10 June 2007                                                         St. Athanasius Lutheran Church

Pentecost 2                                                                                         Vienna, VA


Jesu Juva


“Stopping the Procession!”

Text: Luke 7:11-17; 1 Kings 17:17-24


Grace, mercy, and peace to you from God our Father and our Lord and Saviour Jesus Christ.  Amen.


In the Introit earlier this morning, we sang:  “Though I walk in the midst of trouble, You preserve my life; You stretch out Your hand against the wrath of my enemies, and Your right hand delivers me.”  (Ps 138:7b)


To which I ask: who are these enemies of yours, spoken of here?  Those who you wish God to stretch our His right hand against, deliver you, and crush them?  Is it your loud, obnoxious neighbor?  Or maybe the kid in school who makes fun of you?  What about those idiots on the other side of the political fence from you – whether that be in secular politics or church politics?  Is it the terrorists, seeking to destroy you and your way of life?  Or abortionists, attacking the very littlest among us?  Who is it that, in your mind you think: wouldn’t it be great . . .  if God, just this once . . .  just a little . . .  teach them a lesson!  Doesn’t such justice taste sweet just thinking about it?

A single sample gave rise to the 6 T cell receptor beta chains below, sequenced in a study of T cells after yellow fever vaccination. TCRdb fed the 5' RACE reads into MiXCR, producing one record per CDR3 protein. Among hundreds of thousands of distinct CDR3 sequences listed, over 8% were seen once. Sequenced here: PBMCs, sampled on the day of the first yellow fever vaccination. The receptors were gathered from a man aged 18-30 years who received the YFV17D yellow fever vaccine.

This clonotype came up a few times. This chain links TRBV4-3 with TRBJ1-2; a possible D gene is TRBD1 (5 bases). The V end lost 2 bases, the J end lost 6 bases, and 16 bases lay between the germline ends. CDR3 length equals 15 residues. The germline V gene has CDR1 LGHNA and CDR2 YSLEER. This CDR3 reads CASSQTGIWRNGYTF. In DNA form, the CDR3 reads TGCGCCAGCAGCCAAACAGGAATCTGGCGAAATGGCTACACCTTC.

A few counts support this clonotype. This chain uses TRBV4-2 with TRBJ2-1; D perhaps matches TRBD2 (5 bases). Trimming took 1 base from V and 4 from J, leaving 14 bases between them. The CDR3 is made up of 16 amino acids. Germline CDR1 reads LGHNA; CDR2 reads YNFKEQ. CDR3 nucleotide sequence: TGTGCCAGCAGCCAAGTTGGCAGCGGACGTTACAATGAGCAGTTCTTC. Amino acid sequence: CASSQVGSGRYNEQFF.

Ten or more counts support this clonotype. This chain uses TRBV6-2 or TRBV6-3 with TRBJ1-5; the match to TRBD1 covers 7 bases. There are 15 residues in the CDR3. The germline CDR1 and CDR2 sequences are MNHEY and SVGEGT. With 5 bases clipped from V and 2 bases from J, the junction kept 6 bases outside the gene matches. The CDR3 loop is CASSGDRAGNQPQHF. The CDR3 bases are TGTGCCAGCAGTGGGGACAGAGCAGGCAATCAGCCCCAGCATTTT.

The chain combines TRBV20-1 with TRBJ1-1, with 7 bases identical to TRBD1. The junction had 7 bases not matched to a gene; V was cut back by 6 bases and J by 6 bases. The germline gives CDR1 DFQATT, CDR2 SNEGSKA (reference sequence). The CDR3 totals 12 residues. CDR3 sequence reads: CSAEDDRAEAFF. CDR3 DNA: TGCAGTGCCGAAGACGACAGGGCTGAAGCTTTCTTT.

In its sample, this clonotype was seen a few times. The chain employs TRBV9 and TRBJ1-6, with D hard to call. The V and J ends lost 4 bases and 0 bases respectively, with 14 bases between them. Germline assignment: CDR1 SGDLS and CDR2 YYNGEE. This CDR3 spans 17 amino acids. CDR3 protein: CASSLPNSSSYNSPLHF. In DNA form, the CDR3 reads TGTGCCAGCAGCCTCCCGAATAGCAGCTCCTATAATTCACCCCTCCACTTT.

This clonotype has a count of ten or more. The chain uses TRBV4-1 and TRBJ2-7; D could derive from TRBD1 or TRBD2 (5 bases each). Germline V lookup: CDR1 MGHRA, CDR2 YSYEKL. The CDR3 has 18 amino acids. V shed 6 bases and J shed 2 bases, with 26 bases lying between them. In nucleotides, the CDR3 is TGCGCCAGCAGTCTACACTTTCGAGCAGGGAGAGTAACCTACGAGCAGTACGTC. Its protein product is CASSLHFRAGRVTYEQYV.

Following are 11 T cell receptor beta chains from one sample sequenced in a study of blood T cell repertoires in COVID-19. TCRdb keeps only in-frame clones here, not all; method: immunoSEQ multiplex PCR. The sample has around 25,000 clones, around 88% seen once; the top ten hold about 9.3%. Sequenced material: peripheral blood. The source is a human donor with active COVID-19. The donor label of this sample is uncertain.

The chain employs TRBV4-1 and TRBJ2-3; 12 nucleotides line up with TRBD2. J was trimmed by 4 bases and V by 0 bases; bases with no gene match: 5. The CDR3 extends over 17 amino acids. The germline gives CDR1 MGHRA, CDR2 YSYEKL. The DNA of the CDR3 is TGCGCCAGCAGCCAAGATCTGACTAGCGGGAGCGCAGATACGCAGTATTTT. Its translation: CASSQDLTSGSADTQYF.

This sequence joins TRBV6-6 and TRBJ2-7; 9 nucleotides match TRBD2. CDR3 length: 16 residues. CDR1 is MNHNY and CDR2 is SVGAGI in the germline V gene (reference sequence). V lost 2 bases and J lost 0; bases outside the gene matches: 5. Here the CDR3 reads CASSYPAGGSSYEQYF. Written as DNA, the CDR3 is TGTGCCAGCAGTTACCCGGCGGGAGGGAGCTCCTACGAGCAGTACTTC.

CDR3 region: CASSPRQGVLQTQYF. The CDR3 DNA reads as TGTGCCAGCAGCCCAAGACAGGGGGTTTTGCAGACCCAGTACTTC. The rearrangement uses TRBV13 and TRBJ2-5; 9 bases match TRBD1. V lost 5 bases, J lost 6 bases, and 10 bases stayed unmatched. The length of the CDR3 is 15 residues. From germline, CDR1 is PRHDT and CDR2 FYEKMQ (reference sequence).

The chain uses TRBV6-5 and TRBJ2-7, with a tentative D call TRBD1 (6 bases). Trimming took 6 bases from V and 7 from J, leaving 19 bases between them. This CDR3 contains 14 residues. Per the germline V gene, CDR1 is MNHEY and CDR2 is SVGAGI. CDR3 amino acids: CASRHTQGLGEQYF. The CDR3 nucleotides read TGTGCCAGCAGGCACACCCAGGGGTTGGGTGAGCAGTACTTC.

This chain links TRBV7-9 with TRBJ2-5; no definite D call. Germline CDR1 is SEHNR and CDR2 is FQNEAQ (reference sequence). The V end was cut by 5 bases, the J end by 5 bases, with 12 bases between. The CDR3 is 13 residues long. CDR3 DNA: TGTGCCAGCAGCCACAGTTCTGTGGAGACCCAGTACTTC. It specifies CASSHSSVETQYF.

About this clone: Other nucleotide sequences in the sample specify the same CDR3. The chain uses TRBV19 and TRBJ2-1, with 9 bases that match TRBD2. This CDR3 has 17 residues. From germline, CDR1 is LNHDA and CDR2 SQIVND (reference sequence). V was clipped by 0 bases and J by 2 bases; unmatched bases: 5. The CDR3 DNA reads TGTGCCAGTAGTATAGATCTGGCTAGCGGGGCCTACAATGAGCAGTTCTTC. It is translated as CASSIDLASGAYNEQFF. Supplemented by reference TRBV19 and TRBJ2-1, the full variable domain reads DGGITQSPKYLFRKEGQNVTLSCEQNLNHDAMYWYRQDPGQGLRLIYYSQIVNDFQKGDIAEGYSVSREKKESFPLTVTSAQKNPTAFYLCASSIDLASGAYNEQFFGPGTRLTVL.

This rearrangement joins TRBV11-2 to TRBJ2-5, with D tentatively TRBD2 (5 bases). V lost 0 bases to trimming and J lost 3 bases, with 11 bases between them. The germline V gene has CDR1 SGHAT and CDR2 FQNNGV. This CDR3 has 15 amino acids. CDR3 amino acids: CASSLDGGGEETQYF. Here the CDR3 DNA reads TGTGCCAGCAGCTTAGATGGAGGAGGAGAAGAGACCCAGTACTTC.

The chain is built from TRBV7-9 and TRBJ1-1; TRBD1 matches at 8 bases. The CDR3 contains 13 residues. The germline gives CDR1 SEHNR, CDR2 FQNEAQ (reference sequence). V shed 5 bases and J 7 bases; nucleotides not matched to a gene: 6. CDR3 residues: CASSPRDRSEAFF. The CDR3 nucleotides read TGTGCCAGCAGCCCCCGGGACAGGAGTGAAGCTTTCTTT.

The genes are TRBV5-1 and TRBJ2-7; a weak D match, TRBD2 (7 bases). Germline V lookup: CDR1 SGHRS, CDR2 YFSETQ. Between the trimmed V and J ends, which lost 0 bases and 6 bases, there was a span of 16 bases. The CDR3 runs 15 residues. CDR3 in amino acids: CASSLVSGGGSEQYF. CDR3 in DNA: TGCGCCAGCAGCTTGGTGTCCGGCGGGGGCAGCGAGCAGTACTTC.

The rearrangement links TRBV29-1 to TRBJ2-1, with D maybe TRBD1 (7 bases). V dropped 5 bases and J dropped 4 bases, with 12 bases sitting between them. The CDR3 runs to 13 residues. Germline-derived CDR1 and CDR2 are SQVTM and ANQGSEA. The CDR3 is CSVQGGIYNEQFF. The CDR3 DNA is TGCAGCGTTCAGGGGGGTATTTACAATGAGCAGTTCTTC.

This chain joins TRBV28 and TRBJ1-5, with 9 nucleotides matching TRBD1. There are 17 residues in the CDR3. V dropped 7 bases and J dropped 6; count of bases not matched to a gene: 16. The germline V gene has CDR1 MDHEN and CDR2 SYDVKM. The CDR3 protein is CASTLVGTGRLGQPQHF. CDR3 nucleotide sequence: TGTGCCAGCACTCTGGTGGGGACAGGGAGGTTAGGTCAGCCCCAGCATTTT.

But before you drink too deeply of that satisfying nectar of justice, know that there are folks who are right now thinking that way about you!  That you’re the pain-in-the-neck neighbor.  That you’re on the wrong side of the political fences.  That the world would be a better place if only God would raise His right hand against you!  And you were . . . what?  Gone, disciplined, put back in your place, crushed.  (Oh, I know, no one could possibly think that about you, right?)